Marge Says, "Plant an Insectary!"
The number one question I receive is not about gardening, but my cat Marge. Everyone wants to know how Marge is doing. I happy to report that she is holding down the fort at the house. Right now she is probably stretched out on the loggia with one eye closed and the other open just enough to keep track of the goings on. Bug activity is of particular interest to her and she has become quite the expert on insects that are helpful in the garden.
In today's column she has some advice for attracting beneficial insects to the garden including how to plant an insectary.
As much as I love Allen, it is often with relief that I watch him walk out of the garden, close the gate behind him and drive away in his car. The man never sits still, which means I never sit still. Keeping up with Allen Smith sure takes a lot out of a girl.
I decided that if he had a little extra assistance in the garden he might be able to slow down a little so I've encouraged him to start a garden for beneficial insects; bugs that lend a helping hand. Allen likes to call it the insectary, which is just a fancy term for an area dedicated to growing plants these bugs love. He does enjoy his big words.
There are three kinds of beneficial insects and they are classified by their “lifestyle” so to speak – predators, parasitoids and pollinators. Predators eat other insects while parasitoids use pest insects as hosts for their eggs and larvae. The pollinators facilitate pollination so plants can produce fruits and vegetables.
An insectary will provide food and habitat for all three types of beneficials. Even the predatory insects will find nourishment. Don't be intimidated by Allen's big word, planting an insectary is simple.
First, choose a sunny spot in the garden. Allen created a 3 foot x 12 foot strip at the back of the vegetable garden. You can modify the size to suit your space. You can plant several small insectaries around the garden or these plants will grow in containers, too. Site the plants close to vegetable gardens, roses or other plants that will benefit from the insect helpers.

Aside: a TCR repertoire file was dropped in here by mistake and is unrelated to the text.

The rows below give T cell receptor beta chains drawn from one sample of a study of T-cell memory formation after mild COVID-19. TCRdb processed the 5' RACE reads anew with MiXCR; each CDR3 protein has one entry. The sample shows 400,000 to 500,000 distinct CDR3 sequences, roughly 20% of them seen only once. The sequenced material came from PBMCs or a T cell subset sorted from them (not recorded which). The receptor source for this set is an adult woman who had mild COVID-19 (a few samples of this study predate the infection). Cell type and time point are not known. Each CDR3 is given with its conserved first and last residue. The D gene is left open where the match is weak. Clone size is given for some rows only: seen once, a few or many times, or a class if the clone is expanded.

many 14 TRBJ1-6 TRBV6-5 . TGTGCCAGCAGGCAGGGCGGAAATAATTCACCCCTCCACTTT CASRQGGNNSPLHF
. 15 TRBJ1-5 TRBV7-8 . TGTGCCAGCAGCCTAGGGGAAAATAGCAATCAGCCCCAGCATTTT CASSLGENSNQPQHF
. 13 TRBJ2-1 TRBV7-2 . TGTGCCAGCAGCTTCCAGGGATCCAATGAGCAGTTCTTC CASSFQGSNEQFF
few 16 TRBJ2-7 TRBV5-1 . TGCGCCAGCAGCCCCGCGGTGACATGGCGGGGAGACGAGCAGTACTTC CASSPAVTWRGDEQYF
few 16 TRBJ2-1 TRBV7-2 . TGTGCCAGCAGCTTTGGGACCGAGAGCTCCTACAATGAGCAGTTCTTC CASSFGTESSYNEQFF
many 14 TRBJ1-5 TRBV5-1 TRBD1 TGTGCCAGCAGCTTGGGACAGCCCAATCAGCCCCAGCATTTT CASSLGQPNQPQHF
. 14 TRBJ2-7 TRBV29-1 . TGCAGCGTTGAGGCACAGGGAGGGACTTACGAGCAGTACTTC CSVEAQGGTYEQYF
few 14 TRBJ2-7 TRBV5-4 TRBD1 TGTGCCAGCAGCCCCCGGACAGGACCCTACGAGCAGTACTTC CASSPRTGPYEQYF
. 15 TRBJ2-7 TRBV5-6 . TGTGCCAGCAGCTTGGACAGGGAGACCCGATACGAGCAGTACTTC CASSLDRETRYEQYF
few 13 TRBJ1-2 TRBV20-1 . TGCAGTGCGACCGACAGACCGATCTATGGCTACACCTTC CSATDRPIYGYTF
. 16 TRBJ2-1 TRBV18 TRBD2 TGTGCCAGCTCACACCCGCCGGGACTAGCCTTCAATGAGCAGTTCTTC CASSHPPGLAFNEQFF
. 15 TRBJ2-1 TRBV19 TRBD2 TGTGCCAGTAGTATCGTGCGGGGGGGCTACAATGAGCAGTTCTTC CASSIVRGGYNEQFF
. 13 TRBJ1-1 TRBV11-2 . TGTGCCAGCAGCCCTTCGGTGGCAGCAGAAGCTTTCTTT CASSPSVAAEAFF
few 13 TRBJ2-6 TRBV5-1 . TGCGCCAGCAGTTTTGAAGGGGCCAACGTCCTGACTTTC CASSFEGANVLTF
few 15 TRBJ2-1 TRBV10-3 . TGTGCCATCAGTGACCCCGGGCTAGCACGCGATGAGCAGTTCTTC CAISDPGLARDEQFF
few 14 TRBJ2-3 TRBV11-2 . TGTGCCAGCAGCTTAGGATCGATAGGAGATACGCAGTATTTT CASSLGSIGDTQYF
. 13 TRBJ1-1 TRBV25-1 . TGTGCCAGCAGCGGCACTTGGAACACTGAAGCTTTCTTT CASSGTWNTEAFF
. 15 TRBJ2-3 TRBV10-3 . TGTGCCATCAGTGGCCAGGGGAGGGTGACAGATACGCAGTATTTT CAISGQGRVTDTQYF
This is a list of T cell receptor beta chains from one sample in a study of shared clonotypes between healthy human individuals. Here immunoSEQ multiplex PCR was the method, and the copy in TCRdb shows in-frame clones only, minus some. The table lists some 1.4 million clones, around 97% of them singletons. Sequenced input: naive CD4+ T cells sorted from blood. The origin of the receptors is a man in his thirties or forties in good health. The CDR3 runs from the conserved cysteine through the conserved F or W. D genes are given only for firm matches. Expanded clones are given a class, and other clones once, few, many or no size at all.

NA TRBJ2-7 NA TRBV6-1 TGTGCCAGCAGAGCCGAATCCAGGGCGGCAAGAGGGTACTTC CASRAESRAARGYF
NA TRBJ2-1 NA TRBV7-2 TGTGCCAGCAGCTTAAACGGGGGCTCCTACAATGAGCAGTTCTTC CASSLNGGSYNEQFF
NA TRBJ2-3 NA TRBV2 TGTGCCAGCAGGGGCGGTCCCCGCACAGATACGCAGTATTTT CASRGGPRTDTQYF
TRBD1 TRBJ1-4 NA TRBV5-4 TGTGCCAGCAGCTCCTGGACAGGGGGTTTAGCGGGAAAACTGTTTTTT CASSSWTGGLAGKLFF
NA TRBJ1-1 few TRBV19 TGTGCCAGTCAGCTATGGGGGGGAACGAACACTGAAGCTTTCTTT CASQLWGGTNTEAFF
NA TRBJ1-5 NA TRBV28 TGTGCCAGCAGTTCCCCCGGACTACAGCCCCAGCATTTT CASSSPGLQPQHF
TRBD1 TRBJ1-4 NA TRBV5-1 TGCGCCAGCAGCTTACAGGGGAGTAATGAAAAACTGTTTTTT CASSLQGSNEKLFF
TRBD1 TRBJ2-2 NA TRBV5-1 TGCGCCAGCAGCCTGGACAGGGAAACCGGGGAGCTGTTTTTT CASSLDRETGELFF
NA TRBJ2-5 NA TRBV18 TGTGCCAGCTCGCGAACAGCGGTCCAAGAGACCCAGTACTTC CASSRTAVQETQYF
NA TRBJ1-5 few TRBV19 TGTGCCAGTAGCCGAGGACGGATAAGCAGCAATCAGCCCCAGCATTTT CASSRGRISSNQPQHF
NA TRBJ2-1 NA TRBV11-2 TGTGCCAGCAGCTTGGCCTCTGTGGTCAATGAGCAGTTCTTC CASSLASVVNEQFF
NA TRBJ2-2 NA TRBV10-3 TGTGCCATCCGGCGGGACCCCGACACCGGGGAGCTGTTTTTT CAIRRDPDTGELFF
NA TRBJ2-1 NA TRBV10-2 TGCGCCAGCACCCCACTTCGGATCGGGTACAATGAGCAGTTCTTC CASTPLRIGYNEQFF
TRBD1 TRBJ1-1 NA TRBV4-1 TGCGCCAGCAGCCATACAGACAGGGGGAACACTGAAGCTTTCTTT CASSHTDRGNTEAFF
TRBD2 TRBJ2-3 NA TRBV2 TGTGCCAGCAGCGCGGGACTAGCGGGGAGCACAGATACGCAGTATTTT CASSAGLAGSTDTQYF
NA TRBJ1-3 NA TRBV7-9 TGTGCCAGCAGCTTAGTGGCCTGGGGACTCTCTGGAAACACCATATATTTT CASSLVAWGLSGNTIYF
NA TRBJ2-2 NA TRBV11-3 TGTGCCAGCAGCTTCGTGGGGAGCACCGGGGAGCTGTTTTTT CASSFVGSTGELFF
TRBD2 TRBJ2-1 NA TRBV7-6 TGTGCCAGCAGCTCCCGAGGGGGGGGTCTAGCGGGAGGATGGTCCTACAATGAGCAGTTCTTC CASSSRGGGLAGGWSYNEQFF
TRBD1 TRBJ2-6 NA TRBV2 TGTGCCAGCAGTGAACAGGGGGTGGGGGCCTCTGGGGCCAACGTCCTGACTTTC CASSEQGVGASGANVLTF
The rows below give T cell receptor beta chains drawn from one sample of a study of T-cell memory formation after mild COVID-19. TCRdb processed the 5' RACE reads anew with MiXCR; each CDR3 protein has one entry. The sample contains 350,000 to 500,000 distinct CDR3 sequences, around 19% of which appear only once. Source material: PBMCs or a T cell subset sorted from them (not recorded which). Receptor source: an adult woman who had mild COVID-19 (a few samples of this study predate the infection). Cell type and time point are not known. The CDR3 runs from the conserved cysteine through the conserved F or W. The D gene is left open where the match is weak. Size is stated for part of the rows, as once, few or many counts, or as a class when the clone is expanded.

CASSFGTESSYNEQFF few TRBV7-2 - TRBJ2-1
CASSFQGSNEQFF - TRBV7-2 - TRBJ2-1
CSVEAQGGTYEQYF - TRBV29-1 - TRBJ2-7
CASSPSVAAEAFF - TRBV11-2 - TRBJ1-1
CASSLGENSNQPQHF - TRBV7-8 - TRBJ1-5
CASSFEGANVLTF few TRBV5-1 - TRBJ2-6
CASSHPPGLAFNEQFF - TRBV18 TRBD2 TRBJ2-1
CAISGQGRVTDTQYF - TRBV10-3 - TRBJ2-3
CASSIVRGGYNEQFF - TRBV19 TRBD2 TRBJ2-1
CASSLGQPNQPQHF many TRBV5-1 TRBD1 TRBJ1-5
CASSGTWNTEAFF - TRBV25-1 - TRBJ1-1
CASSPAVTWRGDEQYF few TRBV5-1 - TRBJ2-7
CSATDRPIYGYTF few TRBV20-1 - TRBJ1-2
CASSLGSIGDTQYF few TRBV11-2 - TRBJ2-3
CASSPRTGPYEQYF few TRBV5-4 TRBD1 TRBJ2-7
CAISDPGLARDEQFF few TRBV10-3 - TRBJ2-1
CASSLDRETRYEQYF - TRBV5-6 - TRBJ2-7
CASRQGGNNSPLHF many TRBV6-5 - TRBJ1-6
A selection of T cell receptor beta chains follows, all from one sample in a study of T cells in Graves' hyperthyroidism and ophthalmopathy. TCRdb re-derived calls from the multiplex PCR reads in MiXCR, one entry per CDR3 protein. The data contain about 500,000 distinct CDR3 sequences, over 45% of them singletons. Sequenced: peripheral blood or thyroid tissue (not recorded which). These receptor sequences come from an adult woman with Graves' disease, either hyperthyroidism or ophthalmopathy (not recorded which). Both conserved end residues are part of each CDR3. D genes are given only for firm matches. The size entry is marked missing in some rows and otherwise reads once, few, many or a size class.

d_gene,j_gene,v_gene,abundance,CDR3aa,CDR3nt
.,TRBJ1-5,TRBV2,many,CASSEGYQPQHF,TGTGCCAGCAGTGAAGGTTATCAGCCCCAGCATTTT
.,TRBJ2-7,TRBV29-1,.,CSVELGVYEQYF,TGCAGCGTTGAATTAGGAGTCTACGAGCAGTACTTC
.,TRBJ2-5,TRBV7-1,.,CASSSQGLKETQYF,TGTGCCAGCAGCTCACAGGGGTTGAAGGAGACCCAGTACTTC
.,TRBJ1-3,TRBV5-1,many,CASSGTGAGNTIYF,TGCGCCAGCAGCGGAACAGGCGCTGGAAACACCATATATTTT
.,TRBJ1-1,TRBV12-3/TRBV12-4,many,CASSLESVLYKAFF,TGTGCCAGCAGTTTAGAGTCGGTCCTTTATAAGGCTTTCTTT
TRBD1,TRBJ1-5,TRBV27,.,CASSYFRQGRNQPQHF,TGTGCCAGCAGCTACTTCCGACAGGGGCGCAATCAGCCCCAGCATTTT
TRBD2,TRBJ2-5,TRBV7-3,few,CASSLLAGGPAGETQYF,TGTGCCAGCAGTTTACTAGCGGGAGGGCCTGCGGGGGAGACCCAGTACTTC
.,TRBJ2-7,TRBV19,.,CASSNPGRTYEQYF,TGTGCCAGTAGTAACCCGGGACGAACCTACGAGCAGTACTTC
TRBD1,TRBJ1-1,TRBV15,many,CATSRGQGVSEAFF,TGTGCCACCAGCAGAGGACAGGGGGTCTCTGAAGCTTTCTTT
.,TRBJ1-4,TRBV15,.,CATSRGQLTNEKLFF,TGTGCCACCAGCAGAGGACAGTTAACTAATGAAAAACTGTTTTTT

As with any garden, the secret to success is the soil. Remove existing sod and vegetation. Turn the soil to a depth of 18-inches and add amendments such as compost, sand and organic fertilizers as needed. Rake the soil to make a smooth surface.
Once the bed is ready you can sow seeds, plant seedlings or potted plants. When it comes to plant selection choose both flowering and foliage plants so the area will be inviting from spring through fall. Provide plants of varying heights, the short plants offer cover and the taller ones will be visible and attractive to the insects from a distance. I was surprised to learn that bugs have a flower preference. They are especially fond of umbel-shaped blooms such as Queen Anne's Lace and dill along with composite shaped blooms and such as zinnias or sunflowers.
Treat your insectary as you would any newly planted garden, but avoid pesticides and only use organic fertilizer. Give the plants consistent moisture.
Be patient. Even though a colony of aphids, cutworms or mealy bugs often seem to appear overnight, it takes time to build up an army of beneficial insects. It's important to get ahead of the curve by starting your insectary in spring. To further speed the process along you can order beneficials from companies such as Gardens Alive or GreenMethods.com. Handle and release them according to the directions provided by the source.
Whether you plant an acre-sized insectary or just a few containers, creating a welcoming habitat for beneficials is just good sense. As I told Allen, once you get the garden in place Mother Nature will handle the rest. I'd like to say that the additional help has given him time to relax, but it just freed him up to do other things. I guess a cat's work is never done.
BENEFICIALS, THEIR PREY & FAVORITE PLANTS
|Beneficial||Helps Combat||Plants They Like|
|Lacewings||Aphids||Cilantro, Cosmos, Dandelion, Dill, Fennel, Queen Anne's Lace, Tansy, Yarrow|
|Ladybugs||Aphids||Ajuga, Buckwheat, Butterfly Weed, Cilantro, Dandelion, Dill, Fennel, Marigold, Queen Anne's Lace, Veronica, Yarrow|
|Hoverflies||Aphids, Mealy Bugs||Ajuga, Alyssum, Feverfew, Cilantro, Cosmos, Buckwheat, Lavender, Lobelia, Lemon Balm, Mint, Parsley, Sedum, Marigold, Thyme, Veronica, Zinnia|
|Parasitic Wasps||Moths, Flies, White Flies||Yarrow, Dill, Cilantro, Cosmos, Queen Anne's Lace, Fennel, Statice, Lobelia, Lemon Balm, Parsley, Sedum, Marigold, Thyme, Zinnia|
|Tachinid Flies||Cabbage Lopper, Cutworms, Squash Bug Nymphs||Buckwheat, Lemon Balm, Parsley|
(And listening! This book includes a disk of insect sounds.)